Wednesday, December 5, 2018

"Last Hill in a Vista" by Louise Bogan


Come, let us tell the weeds in ditches
How we are poor, who once had riches,
And lie out in the sparse and sodden
Pastures that the cows have trodden,
The while an autumn night seals down
The comforts of the wooden town.

Come, let us counsel some cold stranger
How we sought safety, but loved danger.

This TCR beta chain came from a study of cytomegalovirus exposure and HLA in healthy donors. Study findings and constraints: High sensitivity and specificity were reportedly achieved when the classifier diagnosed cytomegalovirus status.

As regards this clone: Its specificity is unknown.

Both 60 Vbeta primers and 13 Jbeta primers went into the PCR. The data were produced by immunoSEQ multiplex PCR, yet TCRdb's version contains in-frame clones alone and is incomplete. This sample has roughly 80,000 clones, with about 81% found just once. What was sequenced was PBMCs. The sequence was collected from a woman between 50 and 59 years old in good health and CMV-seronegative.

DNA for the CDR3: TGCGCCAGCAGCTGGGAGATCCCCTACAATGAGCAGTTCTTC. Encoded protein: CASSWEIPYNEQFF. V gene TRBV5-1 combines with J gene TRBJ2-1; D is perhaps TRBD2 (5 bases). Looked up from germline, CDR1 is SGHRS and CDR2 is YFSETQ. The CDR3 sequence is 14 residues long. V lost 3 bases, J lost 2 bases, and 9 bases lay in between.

So, with stiff walls about us, we
Chose this more fragile boundary:
Hills, where light poplars, the firm oak,
Loosen into a little smoke.

Source of the text – Louise Bogan, The Blue Estuaries: Poems 1923-1968. New York: Farrar, Straus & Giroux, 1968, p. 20.

TJB: The poet prefers eclogue over easy, not scrambled, in this polished miniature which might sound exotic to those not versed in country things.

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